From the first beat of the pre-show announcement to the very last scene, get ready to laugh your way all the way out of the governor’s office; Scripps Ranch Theatre’s newest offering, The Outsider by Paul Slade Smith, is a searingly hilarious political satire that is not to be missed! Running through October 9, this production, directed by Christopher Williams, enjoyed a well deserved standing ovation on opening night.
The Outsider follows newly appointed Governor Ned Newley as he scrambles for a foothold in the wake of his predecessor’s untimely ousting. From the first moment he is sworn in, it becomes apparent that, although Ned is brilliant with policy, he has an utter lack of interpersonal skills in high pressure situations. While this is terrifying to his champion and Chief of Staff, Dave Riley, bigshot political consultant Arthur Vance is delighted. “Real” is polling well, according to pollster Paige Caldwell. And what better way is there to succeed, after all, than to give the public what they want? After all, “unprepared,” Vance claims, “is where it’s at.”
The ensemble show is perfectly cast; each character brings its own set of idiosyncracies, and every single choice works. Robert May enters the stage with a lovable buffoonery as the new governor, carrying visible anxiety in the trembling of extremities, shuffling gait, and under-the-breath muttering. Firmly in his boss’s court, Adam Daniel is comic gold as the too-good-for-politics Chief of Staff who is trying to build said staff in real time. He is idealism and conscience personified, with outrageous physical comedic reactions; I can only imagine how exhausted he must be after each show. John Nutten arrives on stage as the charismatic Arthur Vance, larger than life with his smize and hand gestures and, paired with competent and confident Deborah Dordaro as Paige… well, it’s just so… political. Michelle Marie Trester’s vacuous portrayal of Louise Peaks had us cackling from the start of act 1, setting the stage for her to inevitably find herself in the wrong place at the wrong time, just in time for the journalist team of bitter reporter Rachel Parsons (Leigh Akin) and disengaged cameraman AC Peterson (Walter Murray) to go live on TV. Hilarity ensues. And just wait until you get to the color system scene!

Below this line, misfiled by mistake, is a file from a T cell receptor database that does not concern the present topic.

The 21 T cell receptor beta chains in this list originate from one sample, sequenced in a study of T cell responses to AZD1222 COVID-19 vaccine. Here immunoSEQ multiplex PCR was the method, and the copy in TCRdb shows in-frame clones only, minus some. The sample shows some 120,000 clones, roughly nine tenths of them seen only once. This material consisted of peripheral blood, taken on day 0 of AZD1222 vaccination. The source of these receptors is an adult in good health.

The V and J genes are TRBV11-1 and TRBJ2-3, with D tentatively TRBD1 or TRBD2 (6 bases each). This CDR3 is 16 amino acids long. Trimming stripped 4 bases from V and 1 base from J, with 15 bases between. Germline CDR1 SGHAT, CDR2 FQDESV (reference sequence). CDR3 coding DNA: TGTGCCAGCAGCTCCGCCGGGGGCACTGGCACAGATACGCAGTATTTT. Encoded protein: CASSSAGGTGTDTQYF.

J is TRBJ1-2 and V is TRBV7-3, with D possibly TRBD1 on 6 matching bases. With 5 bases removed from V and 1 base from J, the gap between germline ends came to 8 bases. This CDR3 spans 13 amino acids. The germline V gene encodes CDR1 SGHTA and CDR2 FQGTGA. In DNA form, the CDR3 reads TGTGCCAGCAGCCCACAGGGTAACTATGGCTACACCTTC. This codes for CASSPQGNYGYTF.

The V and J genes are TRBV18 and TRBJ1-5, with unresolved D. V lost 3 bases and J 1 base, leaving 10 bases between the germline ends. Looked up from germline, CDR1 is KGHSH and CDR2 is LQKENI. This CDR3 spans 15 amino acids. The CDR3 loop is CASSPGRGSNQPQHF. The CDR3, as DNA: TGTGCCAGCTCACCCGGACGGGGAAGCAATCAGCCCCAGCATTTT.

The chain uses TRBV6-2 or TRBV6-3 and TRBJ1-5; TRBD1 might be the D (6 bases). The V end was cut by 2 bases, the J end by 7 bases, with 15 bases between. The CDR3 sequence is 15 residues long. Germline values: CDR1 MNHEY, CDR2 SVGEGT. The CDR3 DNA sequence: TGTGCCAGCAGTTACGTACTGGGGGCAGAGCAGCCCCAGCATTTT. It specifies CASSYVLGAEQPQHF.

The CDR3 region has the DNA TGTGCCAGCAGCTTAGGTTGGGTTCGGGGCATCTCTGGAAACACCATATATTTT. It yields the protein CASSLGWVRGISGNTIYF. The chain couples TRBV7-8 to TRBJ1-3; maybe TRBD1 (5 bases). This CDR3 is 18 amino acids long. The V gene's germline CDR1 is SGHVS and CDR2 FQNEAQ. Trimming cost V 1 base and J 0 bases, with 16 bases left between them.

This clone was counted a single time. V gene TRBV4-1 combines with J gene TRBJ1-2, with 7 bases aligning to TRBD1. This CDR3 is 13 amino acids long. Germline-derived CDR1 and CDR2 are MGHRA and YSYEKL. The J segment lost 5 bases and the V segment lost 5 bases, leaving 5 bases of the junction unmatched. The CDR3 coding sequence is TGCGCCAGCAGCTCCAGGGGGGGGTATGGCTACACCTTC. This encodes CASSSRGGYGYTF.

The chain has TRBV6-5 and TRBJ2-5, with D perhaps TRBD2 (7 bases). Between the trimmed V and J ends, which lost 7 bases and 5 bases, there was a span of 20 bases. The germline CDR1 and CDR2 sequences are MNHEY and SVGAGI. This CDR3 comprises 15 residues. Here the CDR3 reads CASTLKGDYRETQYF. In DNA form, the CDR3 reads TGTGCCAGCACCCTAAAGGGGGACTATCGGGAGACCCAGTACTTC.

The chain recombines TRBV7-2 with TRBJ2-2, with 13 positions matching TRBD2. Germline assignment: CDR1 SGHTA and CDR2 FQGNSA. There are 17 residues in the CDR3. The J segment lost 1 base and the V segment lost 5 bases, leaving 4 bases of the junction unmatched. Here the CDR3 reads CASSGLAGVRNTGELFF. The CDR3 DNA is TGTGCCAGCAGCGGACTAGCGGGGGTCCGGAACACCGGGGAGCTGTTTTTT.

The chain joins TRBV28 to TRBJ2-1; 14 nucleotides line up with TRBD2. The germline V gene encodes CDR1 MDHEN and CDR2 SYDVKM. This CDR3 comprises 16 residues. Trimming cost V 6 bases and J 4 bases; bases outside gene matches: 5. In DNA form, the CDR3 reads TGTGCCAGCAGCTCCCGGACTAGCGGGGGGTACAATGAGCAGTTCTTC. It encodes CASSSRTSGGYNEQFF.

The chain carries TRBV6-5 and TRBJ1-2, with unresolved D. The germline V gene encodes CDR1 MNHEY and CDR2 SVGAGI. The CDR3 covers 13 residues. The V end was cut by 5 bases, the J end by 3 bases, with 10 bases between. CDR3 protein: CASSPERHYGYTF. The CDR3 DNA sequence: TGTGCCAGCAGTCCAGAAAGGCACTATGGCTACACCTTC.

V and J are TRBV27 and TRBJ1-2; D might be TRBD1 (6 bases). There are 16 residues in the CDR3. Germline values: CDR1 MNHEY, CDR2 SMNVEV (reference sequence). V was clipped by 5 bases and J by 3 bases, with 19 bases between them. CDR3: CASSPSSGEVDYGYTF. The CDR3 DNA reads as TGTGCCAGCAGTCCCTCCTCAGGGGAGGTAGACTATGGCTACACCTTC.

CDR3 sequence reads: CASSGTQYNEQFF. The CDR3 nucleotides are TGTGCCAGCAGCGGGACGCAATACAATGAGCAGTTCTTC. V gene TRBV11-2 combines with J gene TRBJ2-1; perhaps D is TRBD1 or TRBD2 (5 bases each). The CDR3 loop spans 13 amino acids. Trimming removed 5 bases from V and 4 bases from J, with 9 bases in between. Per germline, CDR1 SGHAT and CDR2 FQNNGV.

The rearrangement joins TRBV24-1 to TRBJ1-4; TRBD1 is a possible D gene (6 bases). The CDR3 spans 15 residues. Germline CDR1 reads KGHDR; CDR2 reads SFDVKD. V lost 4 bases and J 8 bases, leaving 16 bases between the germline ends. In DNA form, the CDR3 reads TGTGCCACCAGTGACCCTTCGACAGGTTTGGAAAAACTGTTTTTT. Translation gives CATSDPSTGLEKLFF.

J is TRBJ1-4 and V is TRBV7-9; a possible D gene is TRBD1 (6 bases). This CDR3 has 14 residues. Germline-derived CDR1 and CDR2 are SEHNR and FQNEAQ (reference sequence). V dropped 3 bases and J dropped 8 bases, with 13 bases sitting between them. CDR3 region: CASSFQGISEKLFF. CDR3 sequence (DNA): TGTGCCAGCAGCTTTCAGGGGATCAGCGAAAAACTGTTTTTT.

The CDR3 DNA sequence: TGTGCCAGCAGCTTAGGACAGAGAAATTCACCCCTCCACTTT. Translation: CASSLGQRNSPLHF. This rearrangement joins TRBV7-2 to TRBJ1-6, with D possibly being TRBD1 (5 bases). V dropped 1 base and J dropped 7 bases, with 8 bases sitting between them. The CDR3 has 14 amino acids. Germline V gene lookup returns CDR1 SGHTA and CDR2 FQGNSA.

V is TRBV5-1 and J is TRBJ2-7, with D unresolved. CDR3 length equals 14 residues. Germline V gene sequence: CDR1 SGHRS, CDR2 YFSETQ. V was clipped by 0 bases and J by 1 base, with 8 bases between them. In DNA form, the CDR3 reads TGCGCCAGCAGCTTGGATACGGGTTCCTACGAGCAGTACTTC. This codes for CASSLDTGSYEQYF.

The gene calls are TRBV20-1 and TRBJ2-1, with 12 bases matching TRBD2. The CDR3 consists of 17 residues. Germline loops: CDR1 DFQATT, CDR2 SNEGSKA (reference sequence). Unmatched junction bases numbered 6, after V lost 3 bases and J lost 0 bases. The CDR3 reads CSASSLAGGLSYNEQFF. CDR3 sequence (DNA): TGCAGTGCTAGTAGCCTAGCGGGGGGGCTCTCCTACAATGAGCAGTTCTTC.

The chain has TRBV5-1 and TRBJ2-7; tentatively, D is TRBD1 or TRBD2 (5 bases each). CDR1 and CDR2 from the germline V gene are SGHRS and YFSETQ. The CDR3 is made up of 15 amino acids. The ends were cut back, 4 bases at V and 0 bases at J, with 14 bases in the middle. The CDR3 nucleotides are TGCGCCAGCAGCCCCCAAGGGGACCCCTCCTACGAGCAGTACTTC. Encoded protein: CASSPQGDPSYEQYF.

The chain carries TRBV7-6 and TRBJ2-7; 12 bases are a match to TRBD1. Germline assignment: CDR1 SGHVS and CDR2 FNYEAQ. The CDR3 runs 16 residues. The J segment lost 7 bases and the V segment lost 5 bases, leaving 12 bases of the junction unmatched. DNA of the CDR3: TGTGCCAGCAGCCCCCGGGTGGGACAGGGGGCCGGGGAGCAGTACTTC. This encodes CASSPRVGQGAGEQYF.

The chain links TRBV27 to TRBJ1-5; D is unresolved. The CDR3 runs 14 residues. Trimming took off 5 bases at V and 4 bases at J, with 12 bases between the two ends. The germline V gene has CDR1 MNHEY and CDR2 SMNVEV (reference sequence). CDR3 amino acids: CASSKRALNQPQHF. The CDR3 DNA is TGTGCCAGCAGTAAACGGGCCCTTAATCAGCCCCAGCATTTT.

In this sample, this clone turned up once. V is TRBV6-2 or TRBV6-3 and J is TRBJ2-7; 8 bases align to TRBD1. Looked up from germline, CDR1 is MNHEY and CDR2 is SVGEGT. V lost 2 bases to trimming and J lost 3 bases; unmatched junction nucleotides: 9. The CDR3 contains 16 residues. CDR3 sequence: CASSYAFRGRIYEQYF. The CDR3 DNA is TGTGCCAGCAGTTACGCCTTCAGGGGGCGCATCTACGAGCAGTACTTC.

The intimate stage of Scripps Ranch Theatre, housed on Alliant International University campus, is a great venue for this production, and hats are off to director Christopher Williams and his production team, who have transformed it into a comfortable political office. The set, which features wood grain and cream with deep burgundy accents, is well apportioned. In fact, it feels almost surveillance-like to peek into the inner workings of this (very dysfunctional) government office, and that is a testament to the skill of the team in writing and executing blocking with such a long and shallow room.
When all is said and done, The Outsider, with its clever, satirical writing (and scathing criticism of the drama at the heart of all politics), is worth the trip to the polls at Scripps Ranch Theatre on Fridays and Saturdays at 8 p.m. and Sundays at 2 p.m. through October 9.